The government continued to support the owners of industry against wildcat strikes or attempted takeovers by militant workers the anarcho-syndicalists of the Confederación Nacional del Trabajo. Confrontation with the CNT erupted in bloody violence at Casas Viejas and Arnedo. Meanwhile, Azaña's extreme anti-clerical program alienated many moderates. In local elections held in early 1933, most of the seats went to centrist parties. Elections to the "Tribunal of Constitutional Guarantees" followed this pattern, thus Azaña came into conflict with both the right and far left. He called a vote of confidence, but two-thirds of the Cortes abstained, Alcalá-Zamora ordered Azaña's resignation on 8 September 1933. New elections were held on 19 November 1933; these elections were won by the right-wing Confederación Española de Derechas Autónomas and the centrist Radical Republican Party. Radical leader Alejandro Lerroux became prime minister. Azaña temporarily returned to literary activity. Azaña's self-imposed political retreat lasted only a short while.
Tumbaga is the name for a non-specific alloy of gold and copper given by Spanish Conquistadors to metals composed of these elements found in widespread use in pre-Columbian Mesoamerica in North America and South America. The term is believed to be a borrowing from Malay tembaga, meaning "copper" or "brass", which in turn is from Prakrit, it has been spelled tumbago in literature. Tumbaga is an alloy composed of gold and copper, it has a lower melting point than gold or copper alone. It maintains malleability after being pounded. Tumbaga can be treated like citric acid, to dissolve copper off the surface. What remains is a shiny layer of nearly pure gold on top of a harder, more durable copper-gold alloy sheet; this process is referred to as depletion gilding. Tumbaga was used by the pre-Columbian cultures of South and Central America to make religious objects. Like most gold alloys, tumbaga was versatile and could be cast, hammered, soldered, plated, annealed, engraved and inlaid; the proportion of gold to copper in artifacts varies widely.
Some tumbaga has been found to be composed of metals besides gold and copper, up to 18% of the total mass of the tumbaga. Tumbaga objects were made using a combination of the lost wax technique and depletion gilding. An alloy of varying proportions of copper and gold was cast. After removal it was burned, turning surface copper into copper oxide, mechanically removed The object was placed in an oxidizing solution composed of sodium chloride and ferric sulfate; this dissolved the silver from the surface. When viewed through a microscope, voids appear where the silver had been. In 1992 200 silver "tumbaga" bars were recovered in wreckage off Grand Bahama Island, they were composed of silver and gold plundered by the Spaniards during the conquests of Cortés and hastily melted into bars of tumbaga for transport across the Atlantic. Such bars were melted back into their constituent metals in Spain. Shipwreck recovered right after the conquest of Cortés with tumbaga gold bars The "Tumbaga" Saga: Treasure of the Conquistadors.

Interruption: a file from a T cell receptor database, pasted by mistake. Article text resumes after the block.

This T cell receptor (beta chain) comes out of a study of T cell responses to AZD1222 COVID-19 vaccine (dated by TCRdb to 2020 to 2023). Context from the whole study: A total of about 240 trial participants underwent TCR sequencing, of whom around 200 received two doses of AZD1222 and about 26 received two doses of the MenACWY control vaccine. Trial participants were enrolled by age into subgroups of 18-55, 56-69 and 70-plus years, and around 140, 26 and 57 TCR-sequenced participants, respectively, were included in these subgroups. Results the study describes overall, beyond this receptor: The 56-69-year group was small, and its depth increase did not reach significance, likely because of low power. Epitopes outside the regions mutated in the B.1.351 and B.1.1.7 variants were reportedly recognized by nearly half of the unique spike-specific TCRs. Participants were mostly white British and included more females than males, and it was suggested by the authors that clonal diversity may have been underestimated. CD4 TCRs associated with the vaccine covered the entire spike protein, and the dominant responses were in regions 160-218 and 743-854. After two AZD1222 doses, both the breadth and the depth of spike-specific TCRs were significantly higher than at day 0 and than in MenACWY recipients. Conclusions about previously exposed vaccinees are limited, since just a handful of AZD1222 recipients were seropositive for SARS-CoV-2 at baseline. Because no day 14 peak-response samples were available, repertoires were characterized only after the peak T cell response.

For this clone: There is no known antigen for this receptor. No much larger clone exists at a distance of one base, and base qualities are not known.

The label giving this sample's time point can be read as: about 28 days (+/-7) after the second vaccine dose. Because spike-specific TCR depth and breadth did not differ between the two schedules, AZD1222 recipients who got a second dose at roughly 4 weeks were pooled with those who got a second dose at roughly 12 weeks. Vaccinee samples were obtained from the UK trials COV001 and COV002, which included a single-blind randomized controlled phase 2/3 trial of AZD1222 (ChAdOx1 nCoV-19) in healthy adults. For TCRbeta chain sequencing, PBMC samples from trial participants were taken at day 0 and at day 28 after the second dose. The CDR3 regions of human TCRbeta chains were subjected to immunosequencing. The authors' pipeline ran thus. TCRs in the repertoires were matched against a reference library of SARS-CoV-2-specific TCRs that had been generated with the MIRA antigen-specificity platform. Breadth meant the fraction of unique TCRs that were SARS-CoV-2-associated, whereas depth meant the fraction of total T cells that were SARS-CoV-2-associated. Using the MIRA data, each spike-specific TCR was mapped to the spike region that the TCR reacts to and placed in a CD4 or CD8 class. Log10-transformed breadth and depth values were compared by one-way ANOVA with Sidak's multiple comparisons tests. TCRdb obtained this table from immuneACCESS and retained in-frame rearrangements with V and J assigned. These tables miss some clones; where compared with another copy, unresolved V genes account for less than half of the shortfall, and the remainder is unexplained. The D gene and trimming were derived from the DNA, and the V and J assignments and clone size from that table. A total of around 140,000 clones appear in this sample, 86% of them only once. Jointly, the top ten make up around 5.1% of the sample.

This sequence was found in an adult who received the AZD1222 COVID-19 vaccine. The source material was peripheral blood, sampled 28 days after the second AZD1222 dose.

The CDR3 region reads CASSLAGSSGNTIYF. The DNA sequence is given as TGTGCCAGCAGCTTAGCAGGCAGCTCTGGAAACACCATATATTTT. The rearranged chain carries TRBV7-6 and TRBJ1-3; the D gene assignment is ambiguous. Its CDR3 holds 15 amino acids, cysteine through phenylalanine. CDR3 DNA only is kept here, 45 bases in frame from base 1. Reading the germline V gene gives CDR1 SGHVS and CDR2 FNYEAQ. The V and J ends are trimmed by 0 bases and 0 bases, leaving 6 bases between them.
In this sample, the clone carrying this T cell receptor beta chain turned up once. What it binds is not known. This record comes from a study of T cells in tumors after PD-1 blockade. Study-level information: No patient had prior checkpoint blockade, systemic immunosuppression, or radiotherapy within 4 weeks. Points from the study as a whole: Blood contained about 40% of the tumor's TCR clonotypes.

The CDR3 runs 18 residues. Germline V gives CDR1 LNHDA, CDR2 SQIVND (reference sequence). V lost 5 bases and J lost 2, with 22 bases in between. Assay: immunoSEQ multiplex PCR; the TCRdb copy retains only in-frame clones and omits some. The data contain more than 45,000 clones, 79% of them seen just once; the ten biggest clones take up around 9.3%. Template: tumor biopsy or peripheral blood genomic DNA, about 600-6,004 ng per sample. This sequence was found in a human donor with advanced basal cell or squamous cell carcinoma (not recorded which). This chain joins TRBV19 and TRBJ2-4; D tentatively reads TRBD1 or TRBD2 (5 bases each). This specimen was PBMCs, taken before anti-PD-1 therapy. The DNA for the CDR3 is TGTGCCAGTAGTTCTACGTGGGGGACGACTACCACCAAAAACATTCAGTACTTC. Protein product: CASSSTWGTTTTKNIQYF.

Book about Tumbaga Bars The Art of Precolumbian Gold: The Jan Mitchell Collection, an exhibition catalog from The Metropolitan Museum of Art, which contains material on Tumbaga
Explorer 51 called as AE-C, was a NASA scientific satellite belonging to series Atmosphere Explorer, being launched on December 16, 1973 from Vandenberg AFB board a Delta 1900 rocket. The purpose of the Explorer 51 mission was to investigate the thermosphere, with emphasis on the energy transfer and processes that govern its state; the study of photochemical processes accompanying the absorption of solar UV radiation in the earth's atmosphere was accomplished by making coordinated measurements of reacting constituents and the solar input. The data from Explorer 51 served, among other things, to obtain the angular load distribution around the satellite and compare it with the data of Explorer 31 and model the hydroxyl ion emissions in the Earth's atmosphere; the satellite carried instruments to measure ultraviolet solar radiation, temperature and density of the positive ions, of the neutral particles and of the electrons, to measure atmospheric glow emissions, the energy spectra of the photoelectrons and the protons and electrons flows with energies up to 25 keV